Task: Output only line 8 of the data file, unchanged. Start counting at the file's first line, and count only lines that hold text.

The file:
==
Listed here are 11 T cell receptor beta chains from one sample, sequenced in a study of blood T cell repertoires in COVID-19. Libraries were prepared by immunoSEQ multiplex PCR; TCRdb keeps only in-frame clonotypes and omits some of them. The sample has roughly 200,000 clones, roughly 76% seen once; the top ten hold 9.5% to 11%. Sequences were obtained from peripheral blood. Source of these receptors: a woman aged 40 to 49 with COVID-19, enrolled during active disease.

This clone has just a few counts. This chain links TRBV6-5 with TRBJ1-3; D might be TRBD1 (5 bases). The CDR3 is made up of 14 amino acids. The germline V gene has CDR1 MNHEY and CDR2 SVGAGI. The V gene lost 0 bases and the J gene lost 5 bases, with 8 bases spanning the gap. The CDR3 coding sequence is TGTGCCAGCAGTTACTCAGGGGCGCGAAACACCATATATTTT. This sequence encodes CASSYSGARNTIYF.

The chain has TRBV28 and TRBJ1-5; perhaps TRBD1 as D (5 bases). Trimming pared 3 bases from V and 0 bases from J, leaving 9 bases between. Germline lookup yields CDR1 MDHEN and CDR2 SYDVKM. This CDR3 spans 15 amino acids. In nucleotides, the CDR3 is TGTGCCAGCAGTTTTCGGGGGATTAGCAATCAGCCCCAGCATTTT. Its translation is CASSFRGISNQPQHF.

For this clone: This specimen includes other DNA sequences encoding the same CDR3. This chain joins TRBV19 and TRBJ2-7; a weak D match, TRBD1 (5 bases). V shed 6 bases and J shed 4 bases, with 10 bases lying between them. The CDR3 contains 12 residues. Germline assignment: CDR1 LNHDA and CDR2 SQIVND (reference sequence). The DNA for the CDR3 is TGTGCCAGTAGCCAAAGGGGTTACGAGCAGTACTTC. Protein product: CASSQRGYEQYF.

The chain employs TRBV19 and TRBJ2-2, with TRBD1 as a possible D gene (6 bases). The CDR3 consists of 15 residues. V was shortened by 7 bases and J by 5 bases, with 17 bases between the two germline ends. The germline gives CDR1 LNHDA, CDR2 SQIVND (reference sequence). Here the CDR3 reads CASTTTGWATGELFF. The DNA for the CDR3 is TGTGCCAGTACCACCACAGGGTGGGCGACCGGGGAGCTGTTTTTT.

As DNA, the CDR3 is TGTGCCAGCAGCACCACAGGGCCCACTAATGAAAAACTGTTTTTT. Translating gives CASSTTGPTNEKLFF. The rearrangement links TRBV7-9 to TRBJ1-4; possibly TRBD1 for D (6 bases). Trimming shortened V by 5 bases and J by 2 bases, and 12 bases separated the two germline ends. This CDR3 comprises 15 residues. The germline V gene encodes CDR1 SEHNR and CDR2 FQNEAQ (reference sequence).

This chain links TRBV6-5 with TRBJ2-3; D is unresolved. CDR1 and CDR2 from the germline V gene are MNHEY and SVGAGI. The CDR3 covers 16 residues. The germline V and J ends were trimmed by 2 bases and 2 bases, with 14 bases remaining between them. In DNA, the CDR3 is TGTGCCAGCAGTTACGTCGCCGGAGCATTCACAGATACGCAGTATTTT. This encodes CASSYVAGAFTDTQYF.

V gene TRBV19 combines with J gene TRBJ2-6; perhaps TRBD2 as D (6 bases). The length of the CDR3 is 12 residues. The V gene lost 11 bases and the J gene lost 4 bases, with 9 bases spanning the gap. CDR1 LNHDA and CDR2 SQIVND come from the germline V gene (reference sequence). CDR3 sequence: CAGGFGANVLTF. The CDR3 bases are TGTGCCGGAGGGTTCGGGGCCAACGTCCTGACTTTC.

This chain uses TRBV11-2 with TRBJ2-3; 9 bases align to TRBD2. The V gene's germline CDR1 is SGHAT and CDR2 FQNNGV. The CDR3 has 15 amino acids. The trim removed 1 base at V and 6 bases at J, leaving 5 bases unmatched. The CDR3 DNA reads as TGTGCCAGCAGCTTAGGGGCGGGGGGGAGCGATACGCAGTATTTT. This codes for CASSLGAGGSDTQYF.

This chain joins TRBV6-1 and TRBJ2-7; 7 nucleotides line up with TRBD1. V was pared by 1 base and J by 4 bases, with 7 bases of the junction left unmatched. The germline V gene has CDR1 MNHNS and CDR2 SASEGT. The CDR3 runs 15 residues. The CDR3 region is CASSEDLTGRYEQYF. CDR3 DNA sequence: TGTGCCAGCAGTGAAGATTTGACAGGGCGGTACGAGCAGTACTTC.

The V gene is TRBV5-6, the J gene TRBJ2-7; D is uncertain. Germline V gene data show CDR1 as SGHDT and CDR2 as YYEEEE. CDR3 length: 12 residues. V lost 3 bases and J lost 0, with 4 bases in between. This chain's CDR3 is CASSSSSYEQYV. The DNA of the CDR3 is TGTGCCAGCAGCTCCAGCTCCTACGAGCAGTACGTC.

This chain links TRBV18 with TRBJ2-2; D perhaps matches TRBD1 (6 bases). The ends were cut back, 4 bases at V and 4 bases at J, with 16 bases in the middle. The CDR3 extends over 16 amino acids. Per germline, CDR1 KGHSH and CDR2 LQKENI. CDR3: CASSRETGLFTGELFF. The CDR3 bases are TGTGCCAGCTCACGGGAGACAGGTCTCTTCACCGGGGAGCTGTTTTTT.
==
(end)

V gene TRBV19 combines with J gene TRBJ2-6; perhaps TRBD2 as D (6 bases). The length of the CDR3 is 12 residues. The V gene lost 11 bases and the J gene lost 4 bases, with 9 bases spanning the gap. CDR1 LNHDA and CDR2 SQIVND come from the germline V gene (reference sequence). CDR3 sequence: CAGGFGANVLTF. The CDR3 bases are TGTGCCGGAGGGTTCGGGGCCAACGTCCTGACTTTC.